Favorites Edit

Wenger backs poppies, armbands in England and Scotland World Cup qualifier

14   //    03 Nov 2016, 18:44 IST

London, Nov 3 (IANS) English Premier League (EPL) football club Arsenal's manager Arsene Wenger on Thursday put his weight behind the Football Association (FA) saying FIFA is wrong to ban poppies on shirts for the 2018 World Cup qualifier between England and Scotland on Remembrance Day.

The football associations of England and Scotland will defy FIFA's ban and allow their players to wear black armbands with red poppy emblems for the match.

The Gunners boss said FIFA "should not get involved" in the issue.

"By wanting to be too politically correct you can go sometimes against tradition," Wenger said.

English FA chief executive Martin Glenn told BBC Sport that players from both sides will break the world body's rules and wear armbands carrying the red poppy symbol "as a point of principle".

The Scottish Football Association, meanwhile, told BBC Sport it is prepared to challenge any FIFA sanction imposed on its players wearing armbands.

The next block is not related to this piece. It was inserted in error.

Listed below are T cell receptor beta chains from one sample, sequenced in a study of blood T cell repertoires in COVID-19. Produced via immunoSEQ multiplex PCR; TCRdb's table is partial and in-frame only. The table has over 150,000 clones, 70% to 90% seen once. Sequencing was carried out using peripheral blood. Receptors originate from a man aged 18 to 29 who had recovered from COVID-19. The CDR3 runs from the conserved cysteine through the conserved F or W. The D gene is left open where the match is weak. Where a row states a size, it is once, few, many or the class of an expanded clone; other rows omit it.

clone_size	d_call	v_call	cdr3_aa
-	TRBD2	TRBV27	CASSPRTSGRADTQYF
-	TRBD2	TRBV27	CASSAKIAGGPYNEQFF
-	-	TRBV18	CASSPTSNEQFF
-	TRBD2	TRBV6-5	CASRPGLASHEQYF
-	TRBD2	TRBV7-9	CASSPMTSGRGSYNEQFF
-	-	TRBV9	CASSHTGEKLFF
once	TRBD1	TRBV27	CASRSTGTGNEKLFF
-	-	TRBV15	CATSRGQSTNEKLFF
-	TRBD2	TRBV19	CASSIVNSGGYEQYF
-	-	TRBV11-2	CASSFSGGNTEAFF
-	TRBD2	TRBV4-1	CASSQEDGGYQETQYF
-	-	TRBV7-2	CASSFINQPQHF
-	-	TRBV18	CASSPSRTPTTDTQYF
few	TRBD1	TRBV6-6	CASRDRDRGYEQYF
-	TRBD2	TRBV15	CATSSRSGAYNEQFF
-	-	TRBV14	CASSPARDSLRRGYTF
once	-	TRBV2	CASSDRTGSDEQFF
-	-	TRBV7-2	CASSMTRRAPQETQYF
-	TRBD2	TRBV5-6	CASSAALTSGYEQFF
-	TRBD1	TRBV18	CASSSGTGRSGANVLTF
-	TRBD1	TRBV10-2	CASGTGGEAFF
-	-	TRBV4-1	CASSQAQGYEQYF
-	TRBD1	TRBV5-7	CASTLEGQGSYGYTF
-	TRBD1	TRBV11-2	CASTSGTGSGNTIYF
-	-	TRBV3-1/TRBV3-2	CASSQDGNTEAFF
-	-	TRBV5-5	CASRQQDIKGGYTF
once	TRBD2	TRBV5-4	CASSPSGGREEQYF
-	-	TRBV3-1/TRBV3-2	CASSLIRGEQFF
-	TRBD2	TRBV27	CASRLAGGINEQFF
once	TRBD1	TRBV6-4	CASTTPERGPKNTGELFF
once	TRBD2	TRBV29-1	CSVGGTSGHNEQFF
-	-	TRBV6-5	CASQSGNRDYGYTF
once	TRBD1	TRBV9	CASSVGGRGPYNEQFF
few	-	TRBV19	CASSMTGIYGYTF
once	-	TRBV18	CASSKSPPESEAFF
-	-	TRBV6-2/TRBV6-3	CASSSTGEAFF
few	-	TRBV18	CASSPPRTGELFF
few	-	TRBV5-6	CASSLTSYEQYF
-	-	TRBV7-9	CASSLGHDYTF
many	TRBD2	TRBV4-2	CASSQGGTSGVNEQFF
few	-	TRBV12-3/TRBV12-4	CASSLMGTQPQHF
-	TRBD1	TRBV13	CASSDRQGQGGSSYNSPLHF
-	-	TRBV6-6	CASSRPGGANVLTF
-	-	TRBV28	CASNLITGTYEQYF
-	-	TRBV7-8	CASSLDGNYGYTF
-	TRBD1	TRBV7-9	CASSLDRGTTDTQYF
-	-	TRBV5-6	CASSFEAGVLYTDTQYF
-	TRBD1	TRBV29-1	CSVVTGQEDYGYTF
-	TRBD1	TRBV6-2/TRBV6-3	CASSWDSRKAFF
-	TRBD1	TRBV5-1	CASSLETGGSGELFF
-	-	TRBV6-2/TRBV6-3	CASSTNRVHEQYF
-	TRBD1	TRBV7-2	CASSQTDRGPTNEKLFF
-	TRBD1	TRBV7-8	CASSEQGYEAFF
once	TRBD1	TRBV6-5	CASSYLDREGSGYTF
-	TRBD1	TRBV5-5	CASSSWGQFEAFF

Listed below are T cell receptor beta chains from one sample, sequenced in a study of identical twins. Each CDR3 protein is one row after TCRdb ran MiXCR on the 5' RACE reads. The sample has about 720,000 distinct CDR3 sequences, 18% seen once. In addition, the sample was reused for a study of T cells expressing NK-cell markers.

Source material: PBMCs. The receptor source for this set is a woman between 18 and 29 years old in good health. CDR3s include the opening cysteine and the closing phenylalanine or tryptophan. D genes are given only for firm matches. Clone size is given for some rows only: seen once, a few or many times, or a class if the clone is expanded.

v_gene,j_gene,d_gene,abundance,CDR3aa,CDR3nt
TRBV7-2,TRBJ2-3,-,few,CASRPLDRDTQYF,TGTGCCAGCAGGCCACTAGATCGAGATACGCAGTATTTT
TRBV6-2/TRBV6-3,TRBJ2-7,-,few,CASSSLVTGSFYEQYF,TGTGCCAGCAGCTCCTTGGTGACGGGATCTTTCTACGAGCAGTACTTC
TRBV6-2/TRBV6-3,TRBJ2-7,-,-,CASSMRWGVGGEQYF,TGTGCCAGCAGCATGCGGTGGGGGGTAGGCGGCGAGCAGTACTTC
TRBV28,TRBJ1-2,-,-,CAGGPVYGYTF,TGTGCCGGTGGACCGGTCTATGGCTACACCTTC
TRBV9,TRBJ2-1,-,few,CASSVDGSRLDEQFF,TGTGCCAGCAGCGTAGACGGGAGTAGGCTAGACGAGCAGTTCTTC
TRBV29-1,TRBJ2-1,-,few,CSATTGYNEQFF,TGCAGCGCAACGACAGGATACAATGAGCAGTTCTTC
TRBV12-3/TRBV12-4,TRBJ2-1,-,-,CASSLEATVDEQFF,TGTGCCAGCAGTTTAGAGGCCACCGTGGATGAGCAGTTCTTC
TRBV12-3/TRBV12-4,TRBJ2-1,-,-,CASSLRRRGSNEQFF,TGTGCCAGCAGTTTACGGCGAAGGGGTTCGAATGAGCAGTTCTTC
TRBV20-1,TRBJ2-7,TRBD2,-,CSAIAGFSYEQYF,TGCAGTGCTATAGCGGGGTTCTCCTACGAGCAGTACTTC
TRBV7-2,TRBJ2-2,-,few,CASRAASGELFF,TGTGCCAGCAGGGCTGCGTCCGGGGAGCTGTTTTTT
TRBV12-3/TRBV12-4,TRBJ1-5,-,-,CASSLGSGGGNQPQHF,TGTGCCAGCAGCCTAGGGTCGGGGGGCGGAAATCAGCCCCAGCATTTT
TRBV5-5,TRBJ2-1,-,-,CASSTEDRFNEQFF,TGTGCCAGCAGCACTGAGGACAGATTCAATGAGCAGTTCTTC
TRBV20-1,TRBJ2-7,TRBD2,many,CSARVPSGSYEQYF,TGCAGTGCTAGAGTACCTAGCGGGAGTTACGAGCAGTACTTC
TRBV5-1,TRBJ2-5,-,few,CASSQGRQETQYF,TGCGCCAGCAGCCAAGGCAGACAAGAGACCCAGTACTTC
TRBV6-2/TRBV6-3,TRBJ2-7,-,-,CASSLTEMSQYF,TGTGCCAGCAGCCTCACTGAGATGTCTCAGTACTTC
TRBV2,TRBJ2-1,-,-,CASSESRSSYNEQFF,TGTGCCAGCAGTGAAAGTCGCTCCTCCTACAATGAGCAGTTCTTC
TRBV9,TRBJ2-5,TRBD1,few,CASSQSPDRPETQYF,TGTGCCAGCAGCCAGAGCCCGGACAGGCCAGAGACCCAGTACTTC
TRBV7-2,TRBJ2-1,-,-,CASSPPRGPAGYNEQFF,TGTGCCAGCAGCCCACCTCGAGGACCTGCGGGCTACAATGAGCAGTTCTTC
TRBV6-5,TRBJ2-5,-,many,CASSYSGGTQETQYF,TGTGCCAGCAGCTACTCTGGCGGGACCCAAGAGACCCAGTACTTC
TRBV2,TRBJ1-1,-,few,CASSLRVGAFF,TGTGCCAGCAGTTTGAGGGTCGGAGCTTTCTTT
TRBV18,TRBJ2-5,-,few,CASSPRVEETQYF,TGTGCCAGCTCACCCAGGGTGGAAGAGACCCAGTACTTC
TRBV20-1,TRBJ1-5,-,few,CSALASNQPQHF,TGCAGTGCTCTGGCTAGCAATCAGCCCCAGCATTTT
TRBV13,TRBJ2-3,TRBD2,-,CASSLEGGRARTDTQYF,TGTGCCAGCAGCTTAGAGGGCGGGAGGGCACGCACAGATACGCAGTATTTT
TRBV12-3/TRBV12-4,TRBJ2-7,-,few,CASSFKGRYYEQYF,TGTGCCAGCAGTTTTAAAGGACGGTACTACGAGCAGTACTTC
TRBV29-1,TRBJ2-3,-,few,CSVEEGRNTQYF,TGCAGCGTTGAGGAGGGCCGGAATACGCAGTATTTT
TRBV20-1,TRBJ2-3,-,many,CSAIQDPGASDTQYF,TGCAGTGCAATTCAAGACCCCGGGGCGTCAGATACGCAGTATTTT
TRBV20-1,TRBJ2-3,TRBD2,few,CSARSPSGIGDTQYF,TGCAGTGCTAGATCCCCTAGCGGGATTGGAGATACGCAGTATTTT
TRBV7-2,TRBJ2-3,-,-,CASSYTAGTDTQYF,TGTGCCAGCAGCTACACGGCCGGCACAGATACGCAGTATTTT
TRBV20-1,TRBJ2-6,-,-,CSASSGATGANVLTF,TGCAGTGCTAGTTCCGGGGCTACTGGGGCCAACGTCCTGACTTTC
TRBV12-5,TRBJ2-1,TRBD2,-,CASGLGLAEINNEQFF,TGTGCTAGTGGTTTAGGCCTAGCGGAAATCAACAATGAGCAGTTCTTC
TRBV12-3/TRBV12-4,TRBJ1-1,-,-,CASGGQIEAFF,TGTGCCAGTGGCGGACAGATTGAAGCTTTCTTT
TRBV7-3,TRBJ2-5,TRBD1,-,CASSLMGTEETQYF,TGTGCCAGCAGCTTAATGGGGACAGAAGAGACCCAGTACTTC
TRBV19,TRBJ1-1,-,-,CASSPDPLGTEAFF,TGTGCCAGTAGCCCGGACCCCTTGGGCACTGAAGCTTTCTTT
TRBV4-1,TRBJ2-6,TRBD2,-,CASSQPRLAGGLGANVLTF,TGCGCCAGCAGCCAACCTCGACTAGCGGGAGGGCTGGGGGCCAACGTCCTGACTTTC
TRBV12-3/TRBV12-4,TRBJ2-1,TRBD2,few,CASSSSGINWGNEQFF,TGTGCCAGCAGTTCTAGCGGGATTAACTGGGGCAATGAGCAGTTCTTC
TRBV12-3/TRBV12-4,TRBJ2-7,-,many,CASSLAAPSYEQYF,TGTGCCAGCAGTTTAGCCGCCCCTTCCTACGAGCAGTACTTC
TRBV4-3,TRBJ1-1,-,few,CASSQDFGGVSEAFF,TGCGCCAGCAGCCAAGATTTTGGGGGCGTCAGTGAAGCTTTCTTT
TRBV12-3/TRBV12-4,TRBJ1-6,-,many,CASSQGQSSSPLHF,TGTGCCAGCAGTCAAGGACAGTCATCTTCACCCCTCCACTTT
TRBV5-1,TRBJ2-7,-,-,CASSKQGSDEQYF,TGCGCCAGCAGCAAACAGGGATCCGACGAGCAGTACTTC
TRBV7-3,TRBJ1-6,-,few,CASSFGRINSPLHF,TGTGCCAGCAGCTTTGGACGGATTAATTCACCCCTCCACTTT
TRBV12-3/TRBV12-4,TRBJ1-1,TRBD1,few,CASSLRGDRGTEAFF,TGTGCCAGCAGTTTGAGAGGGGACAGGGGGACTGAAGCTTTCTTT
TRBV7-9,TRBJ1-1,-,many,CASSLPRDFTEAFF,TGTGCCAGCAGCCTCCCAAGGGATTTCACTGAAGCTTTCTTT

Remembrance Day is a memorial day observed by Commonwealth member states since the end of the first World War to remember the members of their armed forces who died in the line of duty.

Former England defender Danny Mills earlier told BBC Radio 5 that the row over poppies is overshadowing the meaning of the occasion.

Mills, 39, said one solution could have been players wearing temporary tattoos on their hands.

"If the players are that insistent on wearing poppies, they should get a temporary tattoo, stick it on the back of their hand and when the national anthems are played put your hand on your heart and it's there for everybody to see.


"FIFA cannot stop that. It's no different than having a normal tattoo.

"It almost seems like the FA are having a fight for the sake of it. It's becoming about the FA and FIFA rather than actually remembering all those who have lost their lives."

"We're starting to lose what the poppy is about," Mills added.



Fetching more content...